mEHT realizes a new type of heating: nanothermia. In silico calculated how the energy absorption in nanorange works.[21] Various in vitro and iv vivo experiments had proven the thermal origin of the nanoeffects. The U937 human lymphoma cell line was compared in the water bath hyperthermia (WHT) and nanothermia. It was rigorously shown that the membrane rafts are heated at least 3°C higher in temperature than the medium which was the reference with WHT. Note, this results is in good agreement with the much earlier in vivo experimental facts.[22] The measured Arrhenius plot showed definite lowering of the activation energy in case of nanothermia compared to WHT.[23] It is theoretically shown that the membrane rafts could be the basic target of the nanoheating, and the transient receptor potential vanilloid receptors have definite role in the temperature sensing.[24] This gave the idea to measure the Ca 2+ influx into the cell in comparison to a reference, which can be connected to transient receptor potential (TRPV) sensing. Experimental proofs showed the start of the Ca 2+ influx happening at least 3°C earlier in case of nanothermia, and direct staining temperature measurement also showed the same.[25]

Nanothermia rebuilds E-cadherin-beta-catenin complexes as the first step of the bystander effect.[26]

The apoptotic process by nanothermia has a new line of local hyperthermia treatment. Recognizing the problem that the malignancy is not a local disease so it could not be treated locally only, the nanothermia trend is to concentrate on the systemic effects. Nanothermia kills the cells by apoptosis [27] and develops damage associated molecular pattern by the apoptotic bodies, calreticulin and HMBB1 release, membrane expression of HSP70 and HSP90, and expression of the DR5 death receptor. This pattern leads to immunogenic cell death,[28] which could lead to the bystander and abscopal effect.[29],[30]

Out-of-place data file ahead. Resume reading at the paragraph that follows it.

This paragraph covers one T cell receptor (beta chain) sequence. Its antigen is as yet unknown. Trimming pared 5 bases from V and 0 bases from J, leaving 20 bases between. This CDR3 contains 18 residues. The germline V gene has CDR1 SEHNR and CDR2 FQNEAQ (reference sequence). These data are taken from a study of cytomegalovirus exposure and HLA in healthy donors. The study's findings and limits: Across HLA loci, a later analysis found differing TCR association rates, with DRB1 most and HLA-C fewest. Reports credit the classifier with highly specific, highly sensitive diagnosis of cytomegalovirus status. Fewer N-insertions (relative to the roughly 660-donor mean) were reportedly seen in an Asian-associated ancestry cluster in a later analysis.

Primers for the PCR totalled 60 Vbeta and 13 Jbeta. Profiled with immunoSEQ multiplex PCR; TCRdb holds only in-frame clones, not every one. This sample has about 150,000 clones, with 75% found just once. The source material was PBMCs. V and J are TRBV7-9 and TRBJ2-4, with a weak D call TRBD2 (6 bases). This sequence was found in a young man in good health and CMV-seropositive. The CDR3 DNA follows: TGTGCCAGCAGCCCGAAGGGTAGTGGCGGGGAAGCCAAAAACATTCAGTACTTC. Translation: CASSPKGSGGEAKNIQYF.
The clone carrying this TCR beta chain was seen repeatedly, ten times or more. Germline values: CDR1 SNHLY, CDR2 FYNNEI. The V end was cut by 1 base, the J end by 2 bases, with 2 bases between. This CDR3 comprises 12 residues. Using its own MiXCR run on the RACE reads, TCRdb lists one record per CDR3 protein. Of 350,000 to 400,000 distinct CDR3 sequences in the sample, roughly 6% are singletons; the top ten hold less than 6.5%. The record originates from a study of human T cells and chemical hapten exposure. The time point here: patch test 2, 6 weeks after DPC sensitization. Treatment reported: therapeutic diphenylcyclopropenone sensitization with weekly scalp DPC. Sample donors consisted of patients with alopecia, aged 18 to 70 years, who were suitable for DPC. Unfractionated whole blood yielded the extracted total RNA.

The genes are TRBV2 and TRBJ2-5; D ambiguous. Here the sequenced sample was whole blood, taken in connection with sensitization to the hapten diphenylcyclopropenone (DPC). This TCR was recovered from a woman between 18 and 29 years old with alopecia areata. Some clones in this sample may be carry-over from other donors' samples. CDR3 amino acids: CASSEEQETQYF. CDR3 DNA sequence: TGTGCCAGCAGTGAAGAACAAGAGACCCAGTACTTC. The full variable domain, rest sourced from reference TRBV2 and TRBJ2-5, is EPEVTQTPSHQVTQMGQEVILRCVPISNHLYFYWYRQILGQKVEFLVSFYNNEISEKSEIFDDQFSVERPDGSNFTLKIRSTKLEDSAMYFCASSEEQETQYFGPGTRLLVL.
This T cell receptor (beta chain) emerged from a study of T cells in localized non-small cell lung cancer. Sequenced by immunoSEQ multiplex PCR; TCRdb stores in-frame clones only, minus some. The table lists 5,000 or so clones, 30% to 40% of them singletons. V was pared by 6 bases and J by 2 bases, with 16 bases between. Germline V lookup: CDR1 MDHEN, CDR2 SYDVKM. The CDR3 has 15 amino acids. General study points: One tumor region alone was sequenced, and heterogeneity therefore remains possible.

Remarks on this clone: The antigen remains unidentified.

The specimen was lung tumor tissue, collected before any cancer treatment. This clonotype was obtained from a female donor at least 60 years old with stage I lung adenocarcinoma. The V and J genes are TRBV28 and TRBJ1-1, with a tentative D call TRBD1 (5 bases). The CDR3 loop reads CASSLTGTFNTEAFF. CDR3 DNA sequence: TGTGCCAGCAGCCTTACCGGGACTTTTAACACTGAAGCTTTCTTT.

Nanothermia has multiple clinical studies, mainly in the Phase II category.[31] Some special results are published for gliomas (n = 140),[32] (n = 36),[33] (n = 19),[34] (n = 179),[35] (n = 12),[36] (n = 15),[37] for hepatocellular carcinoma (n = 21),[38] for liver (metastatic of colorectal origin) (n = 80),[39] (n = 22),[40] (n = 21),[38] (n = 60),[41] for bone metastasis from non-small cell lung cancer (NSCLC) (case report),[42] for pancreas (n = 26),[43] (n = 26),[44] for cervix (n = 72),[45] for ovary,[46] for prostate (n = 184),[47] for soft-tissue sarcoma (n = 24),[48] for advanced sarcomas (n = 13),[49] for biliary carcinoma,[50] for SCLC (n = 31),[51] and for NSCLC (n = 311)[52] and (n = 4)[53] (case report).[54] The comparison with the large databases was made in multiple clinics relations showing extremely large (minimum 20%) enhancement of the 1st year survival percentages.

 > Conclusion Top

Nanothermia (generic name: modulated hyperthermia; trade name: Oncothermia) is a new, nanoheating hyperthermia method, a committed fighter in the “war” against cancer. It has good clinical achievements in the far-advanced clinical cases, studies, making stable basis of the clinical applications in various advanced primary and metastatic malignancies. The nanothermia solution answers positively on the doubt and introduces the fourth column of the gold-standard oncological methods, additionally to the surgery, radio- and chemo-therapies.

Financial support and sponsorship


Conflicts of interest

There are no conflicts of interest.

 > References Top

Short History of Bioelectrics. Available from: http://www.pulsedpower.eu/bioelectrics/bio_02_main.html. [Last accessed on 2015 Sep 28].  Back to cited text no. 1
Kratzer GL, Onsanit T. Fulguration of selected cancers of the rectum: Report of 27 cases. Dis Colon Rectum 1972;15:431-5.  Back to cited text no. 2